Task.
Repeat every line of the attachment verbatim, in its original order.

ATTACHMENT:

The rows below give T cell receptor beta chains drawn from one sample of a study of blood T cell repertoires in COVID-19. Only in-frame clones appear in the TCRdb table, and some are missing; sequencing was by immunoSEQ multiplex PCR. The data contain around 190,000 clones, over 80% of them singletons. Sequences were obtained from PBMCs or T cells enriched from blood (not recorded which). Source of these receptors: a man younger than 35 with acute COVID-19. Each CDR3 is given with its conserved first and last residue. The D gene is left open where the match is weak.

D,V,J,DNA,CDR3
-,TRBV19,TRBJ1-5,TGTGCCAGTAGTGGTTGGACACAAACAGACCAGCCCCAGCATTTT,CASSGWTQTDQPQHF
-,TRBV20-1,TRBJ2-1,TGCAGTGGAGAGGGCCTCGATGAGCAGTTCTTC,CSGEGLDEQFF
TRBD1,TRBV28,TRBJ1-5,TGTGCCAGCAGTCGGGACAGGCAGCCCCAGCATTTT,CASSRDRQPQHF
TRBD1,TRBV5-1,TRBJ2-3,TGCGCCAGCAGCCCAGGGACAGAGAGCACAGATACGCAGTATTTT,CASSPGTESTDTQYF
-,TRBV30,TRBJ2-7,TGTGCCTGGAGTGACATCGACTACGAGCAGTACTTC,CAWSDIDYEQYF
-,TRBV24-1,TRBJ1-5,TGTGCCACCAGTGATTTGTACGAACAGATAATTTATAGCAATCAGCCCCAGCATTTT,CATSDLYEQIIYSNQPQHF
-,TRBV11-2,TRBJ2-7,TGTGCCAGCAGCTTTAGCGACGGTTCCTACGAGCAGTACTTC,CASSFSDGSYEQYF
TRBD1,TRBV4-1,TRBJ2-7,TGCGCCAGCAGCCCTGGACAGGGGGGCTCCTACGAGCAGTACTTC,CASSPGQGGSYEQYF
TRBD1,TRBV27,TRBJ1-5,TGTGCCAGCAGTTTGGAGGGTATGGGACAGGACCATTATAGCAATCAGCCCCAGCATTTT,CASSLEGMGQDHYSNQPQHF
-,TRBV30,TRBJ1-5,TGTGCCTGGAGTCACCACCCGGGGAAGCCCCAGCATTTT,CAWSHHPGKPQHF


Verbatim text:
The rows below give T cell receptor beta chains drawn from one sample of a study of blood T cell repertoires in COVID-19. Only in-frame clones appear in the TCRdb table, and some are missing; sequencing was by immunoSEQ multiplex PCR. The data contain around 190,000 clones, over 80% of them singletons. Sequences were obtained from PBMCs or T cells enriched from blood (not recorded which). Source of these receptors: a man younger than 35 with acute COVID-19. Each CDR3 is given with its conserved first and last residue. The D gene is left open where the match is weak.

D,V,J,DNA,CDR3
-,TRBV19,TRBJ1-5,TGTGCCAGTAGTGGTTGGACACAAACAGACCAGCCCCAGCATTTT,CASSGWTQTDQPQHF
-,TRBV20-1,TRBJ2-1,TGCAGTGGAGAGGGCCTCGATGAGCAGTTCTTC,CSGEGLDEQFF
TRBD1,TRBV28,TRBJ1-5,TGTGCCAGCAGTCGGGACAGGCAGCCCCAGCATTTT,CASSRDRQPQHF
TRBD1,TRBV5-1,TRBJ2-3,TGCGCCAGCAGCCCAGGGACAGAGAGCACAGATACGCAGTATTTT,CASSPGTESTDTQYF
-,TRBV30,TRBJ2-7,TGTGCCTGGAGTGACATCGACTACGAGCAGTACTTC,CAWSDIDYEQYF
-,TRBV24-1,TRBJ1-5,TGTGCCACCAGTGATTTGTACGAACAGATAATTTATAGCAATCAGCCCCAGCATTTT,CATSDLYEQIIYSNQPQHF
-,TRBV11-2,TRBJ2-7,TGTGCCAGCAGCTTTAGCGACGGTTCCTACGAGCAGTACTTC,CASSFSDGSYEQYF
TRBD1,TRBV4-1,TRBJ2-7,TGCGCCAGCAGCCCTGGACAGGGGGGCTCCTACGAGCAGTACTTC,CASSPGQGGSYEQYF
TRBD1,TRBV27,TRBJ1-5,TGTGCCAGCAGTTTGGAGGGTATGGGACAGGACCATTATAGCAATCAGCCCCAGCATTTT,CASSLEGMGQDHYSNQPQHF
-,TRBV30,TRBJ1-5,TGTGCCTGGAGTCACCACCCGGGGAAGCCCCAGCATTTT,CAWSHHPGKPQHF